Employers in Australia urged to close gender pay gap
Female employees in Australia lag behind their male counterparts when it comes to wage parity, reported the Workplace Gender Equality Agency (WGEA), an Australian Government statutory agency created by the Workplace Gender Equality Act 2012.
According to WGEA, female employees earned 22.8% less than male employees, with those working in finance companies suffering the largest wage gaps compared to their male co-workers. This marks the first time that progress has stalled since the government agency began to collect the data in 2013.
“It’s very disturbing and disappointing, in terms of the progress,” said WGEA director Mary Wooldridge. “It needs to serve as a call out to all employers that we need to do better”, reported Bloomberg.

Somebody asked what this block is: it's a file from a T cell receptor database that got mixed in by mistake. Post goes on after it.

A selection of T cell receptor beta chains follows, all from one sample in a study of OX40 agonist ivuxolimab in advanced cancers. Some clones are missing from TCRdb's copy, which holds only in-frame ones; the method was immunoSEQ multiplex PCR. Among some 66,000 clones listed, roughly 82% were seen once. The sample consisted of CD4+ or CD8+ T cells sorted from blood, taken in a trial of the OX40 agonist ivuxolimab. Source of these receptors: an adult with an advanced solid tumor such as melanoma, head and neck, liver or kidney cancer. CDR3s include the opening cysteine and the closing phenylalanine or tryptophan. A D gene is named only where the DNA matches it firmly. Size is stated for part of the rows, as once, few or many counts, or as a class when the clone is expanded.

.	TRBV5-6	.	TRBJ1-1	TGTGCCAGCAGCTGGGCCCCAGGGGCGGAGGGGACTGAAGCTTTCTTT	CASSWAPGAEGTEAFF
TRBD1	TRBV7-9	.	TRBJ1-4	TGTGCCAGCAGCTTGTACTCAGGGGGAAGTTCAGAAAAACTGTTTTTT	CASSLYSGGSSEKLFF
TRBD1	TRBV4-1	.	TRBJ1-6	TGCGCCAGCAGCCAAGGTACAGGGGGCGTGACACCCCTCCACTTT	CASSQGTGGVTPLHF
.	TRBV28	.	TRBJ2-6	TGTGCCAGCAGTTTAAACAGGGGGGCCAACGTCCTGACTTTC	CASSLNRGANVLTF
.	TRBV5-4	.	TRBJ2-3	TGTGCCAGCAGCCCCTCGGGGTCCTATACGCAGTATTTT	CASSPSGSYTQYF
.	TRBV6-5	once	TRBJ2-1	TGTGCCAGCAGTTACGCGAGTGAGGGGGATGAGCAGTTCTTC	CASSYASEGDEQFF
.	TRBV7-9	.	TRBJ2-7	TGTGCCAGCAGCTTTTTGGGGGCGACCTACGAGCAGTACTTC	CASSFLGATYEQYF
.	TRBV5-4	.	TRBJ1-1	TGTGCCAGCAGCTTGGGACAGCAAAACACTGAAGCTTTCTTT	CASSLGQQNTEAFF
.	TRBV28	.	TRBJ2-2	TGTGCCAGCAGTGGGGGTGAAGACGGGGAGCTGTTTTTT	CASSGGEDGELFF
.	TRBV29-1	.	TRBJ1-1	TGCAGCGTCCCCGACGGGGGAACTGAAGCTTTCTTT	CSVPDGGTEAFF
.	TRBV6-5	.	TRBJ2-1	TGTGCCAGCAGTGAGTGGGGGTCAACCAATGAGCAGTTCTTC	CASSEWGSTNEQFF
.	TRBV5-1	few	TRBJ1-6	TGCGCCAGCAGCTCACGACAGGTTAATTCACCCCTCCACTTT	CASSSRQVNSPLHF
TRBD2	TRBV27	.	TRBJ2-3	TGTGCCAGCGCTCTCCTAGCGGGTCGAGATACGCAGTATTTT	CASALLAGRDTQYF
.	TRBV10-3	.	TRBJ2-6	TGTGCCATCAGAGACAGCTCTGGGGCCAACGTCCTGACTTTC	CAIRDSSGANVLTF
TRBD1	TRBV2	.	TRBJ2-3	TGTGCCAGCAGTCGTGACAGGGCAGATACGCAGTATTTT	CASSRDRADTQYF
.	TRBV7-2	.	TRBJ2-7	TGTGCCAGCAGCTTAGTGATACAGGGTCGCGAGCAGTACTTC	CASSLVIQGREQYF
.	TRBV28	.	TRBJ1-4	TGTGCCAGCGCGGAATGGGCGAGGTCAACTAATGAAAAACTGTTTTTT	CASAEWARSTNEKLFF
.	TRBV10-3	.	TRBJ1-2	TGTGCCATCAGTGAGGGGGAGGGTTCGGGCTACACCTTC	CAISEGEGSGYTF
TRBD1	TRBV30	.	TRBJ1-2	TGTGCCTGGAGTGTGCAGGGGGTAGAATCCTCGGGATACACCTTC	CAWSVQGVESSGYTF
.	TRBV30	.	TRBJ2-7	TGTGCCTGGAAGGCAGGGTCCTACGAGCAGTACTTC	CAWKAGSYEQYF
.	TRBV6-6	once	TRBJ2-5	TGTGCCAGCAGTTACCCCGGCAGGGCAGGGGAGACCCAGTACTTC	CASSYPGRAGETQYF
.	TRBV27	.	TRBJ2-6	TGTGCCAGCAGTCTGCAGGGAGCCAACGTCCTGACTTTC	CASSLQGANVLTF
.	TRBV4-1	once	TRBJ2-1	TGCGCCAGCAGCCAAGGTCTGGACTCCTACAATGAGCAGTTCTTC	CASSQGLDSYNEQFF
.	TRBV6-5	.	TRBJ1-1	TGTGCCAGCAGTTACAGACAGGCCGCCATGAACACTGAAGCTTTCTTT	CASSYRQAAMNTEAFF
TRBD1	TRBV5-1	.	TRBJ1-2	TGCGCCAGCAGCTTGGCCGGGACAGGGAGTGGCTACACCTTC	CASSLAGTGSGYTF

The factors that weigh on unfair compensation include discrimination, bias in hiring, having more men in senior management roles who tend to receive bigger bonuses, and a large proportion of women in lower paid education and healthcare jobs.
The WGEA data drew information from employer reports from April 1 last year through to March 31 this year, covering 4,795 reporting organisations and almost 4.5 million employees.
Although Australia requires organisations hiring more than 100 employees to provide information annually, the results of individual organisations are not published.